10. How will late or missed payments affect my credit score?

    Late or missed payments may impact your credit score, as scores are based on data provided by credit lenders. If a lender reports late payments, this will most likely cause your credit score to drop. We recommend you contact your lenders to ask whether they might have a hardship or forbearance plan if you have concerns about being able to pay your bills.

    When a lender reports an account as in forbearance to TransUnion, it can help minimize the impact to your credit score and keep your accounts in good standing during the forbearance period, as long as you didn’t have late or missed payments already.

  11. If I have agreed with my lender that I can have a delayed or deferred payment, how does that show up on my credit report?

    Typically, there will be a comment that says “Payment Deferred” under the Remarks field on your credit report.

  12. What will the impact be of a deferred payment being reported on my credit report?

    Having an account marked as “Payment Deferred” will not affect your Vantage Score 3.0 in and of itself. It may affect your other credit scores, and other factors could still affect your credit score while an account is in forbearance.

  13. Do different loans affect my credit score or credit report differently?

    They might. We recommend contacting your lenders to ask about your specific loan/account.

  14. Can my credit score still go down if my account(s) is reported by the lender as in forbearance?

    It could – if you made a late payment(s) or missed a payment(s) before your account(s) were in forbearance, that would still be reported and potentially have a negative impact on your credit score. Your score could also be impacted by increasing your balance on credit cards or other loan accounts, or by opening new credit accounts.

  15. When will a late or missed payment be reported on my credit report?

    Late or missed payments are reported by your lenders to the credit reporting agencies, and the timing of reporting varies by lender: some may report late payments immediately, and others may wait up to 30 days. We recommend contacting your lender directly to ask about when late or missed payments are reported to credit reporting agencies.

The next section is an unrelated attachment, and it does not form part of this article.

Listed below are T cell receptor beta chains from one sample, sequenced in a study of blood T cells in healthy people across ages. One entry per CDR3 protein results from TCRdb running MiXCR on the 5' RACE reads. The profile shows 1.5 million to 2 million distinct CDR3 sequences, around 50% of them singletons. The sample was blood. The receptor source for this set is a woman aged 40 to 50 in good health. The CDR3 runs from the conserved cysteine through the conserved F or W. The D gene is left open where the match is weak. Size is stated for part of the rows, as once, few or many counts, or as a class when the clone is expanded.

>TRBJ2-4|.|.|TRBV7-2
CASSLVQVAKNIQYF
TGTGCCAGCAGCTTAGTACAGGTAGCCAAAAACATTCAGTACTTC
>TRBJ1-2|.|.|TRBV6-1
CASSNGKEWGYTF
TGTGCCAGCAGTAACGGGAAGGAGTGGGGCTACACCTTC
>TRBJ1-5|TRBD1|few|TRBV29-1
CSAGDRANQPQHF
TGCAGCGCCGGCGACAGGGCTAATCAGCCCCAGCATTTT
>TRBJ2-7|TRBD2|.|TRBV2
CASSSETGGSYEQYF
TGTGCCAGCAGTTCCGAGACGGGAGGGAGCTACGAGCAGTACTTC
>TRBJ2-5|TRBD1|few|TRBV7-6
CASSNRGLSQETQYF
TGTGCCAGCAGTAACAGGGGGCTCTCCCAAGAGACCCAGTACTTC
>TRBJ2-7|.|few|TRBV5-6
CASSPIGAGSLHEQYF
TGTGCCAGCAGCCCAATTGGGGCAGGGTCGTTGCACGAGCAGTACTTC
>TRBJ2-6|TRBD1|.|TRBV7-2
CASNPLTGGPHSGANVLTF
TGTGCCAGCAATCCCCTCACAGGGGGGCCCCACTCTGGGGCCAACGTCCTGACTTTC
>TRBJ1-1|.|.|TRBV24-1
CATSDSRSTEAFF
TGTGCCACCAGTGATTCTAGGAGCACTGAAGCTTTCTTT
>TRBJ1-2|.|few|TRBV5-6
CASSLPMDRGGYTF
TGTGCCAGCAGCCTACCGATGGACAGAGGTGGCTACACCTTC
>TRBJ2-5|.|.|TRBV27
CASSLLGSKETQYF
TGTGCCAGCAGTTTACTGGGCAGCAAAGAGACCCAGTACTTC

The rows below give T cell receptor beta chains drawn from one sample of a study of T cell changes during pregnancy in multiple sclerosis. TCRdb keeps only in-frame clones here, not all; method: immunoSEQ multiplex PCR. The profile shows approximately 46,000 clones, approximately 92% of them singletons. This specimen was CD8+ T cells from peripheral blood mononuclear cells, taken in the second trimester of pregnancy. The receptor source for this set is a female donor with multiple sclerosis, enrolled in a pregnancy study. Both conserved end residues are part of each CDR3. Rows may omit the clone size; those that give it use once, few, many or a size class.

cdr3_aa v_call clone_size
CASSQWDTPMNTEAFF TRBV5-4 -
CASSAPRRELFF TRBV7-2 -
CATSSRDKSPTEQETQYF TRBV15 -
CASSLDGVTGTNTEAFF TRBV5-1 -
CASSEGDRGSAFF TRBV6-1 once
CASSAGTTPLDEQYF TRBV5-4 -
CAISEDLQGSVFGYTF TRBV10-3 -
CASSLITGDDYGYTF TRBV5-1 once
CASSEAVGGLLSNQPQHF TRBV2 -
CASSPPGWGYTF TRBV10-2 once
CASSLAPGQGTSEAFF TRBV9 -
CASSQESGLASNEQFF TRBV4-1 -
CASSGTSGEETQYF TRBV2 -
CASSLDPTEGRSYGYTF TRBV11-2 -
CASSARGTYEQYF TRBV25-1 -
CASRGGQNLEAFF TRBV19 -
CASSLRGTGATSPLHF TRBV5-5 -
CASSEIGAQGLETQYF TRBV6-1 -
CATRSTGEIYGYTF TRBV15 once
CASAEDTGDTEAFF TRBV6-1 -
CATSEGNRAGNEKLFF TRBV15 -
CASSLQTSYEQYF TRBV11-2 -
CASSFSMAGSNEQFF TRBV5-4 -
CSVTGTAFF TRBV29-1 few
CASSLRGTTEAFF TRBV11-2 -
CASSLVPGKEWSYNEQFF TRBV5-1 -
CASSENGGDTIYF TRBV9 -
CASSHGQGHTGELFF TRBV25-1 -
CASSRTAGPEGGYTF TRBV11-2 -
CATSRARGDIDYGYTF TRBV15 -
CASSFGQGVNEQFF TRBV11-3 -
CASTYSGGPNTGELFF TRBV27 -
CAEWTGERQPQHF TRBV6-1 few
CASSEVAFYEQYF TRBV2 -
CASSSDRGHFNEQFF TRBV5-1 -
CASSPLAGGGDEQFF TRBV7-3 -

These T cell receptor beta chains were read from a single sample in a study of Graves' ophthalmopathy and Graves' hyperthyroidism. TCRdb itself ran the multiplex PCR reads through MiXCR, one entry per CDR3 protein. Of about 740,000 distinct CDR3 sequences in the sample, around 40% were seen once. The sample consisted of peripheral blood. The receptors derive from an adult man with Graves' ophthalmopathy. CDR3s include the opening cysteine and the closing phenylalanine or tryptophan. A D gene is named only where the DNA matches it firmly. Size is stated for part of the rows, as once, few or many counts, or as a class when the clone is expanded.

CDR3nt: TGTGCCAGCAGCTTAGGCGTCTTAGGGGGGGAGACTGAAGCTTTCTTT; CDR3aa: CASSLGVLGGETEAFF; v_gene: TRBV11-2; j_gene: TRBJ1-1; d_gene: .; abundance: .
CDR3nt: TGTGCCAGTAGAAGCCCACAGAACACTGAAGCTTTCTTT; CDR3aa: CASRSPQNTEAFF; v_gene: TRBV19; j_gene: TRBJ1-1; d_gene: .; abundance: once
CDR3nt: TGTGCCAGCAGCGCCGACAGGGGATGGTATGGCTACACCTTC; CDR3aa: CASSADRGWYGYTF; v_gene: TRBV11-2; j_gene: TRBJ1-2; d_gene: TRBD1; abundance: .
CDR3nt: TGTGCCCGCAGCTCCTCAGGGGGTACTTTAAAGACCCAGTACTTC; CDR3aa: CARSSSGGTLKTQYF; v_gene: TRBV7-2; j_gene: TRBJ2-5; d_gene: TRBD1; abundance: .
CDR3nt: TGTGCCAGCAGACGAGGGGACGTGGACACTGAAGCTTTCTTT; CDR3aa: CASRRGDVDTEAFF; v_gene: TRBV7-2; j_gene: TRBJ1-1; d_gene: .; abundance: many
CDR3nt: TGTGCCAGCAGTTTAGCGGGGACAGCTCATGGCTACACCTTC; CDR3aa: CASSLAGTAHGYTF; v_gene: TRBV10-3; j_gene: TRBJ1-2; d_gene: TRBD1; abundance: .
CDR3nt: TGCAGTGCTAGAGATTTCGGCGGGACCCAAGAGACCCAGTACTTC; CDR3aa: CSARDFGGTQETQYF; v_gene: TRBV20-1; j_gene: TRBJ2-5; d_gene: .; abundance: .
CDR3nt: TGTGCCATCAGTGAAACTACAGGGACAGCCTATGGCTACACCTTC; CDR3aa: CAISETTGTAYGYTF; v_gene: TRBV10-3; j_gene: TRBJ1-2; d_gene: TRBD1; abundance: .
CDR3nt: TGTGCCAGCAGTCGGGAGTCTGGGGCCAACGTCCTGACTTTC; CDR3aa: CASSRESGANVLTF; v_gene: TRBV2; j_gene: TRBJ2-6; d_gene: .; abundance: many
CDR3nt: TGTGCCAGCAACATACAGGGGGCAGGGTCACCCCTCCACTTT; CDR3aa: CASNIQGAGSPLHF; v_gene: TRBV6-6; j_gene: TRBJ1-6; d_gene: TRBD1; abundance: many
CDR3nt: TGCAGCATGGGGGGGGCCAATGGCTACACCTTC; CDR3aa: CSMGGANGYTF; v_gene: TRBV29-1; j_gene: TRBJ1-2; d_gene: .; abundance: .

16. Are there certain accounts I should prioritize paying over others?

    As each person has a unique situation, we can’t provide specific recommendations on payment prioritization or how this might affect your credit score. We recommend you contact your lenders to ask whether they might have a hardship or forbearance plan if you have concerns about being able to pay your bills.

  17. Where can I obtain my credit report to see what’s been reported by my lenders?

    You can view your credit report by signing up for our free product, TrueIdentity. You can also get your free yearly report at

Disclaimer: The information posted to this blog was accurate at the time it was initially published. We do not guarantee the accuracy or completeness of the information provided. The information contained in the TransUnion blog is provided for educational purposes only and does not constitute legal or financial advice. You should consult your own attorney or financial adviser regarding your particular situation. For complete details of any product mentioned, visit This site is governed by the TransUnion Interactive privacy policy located here.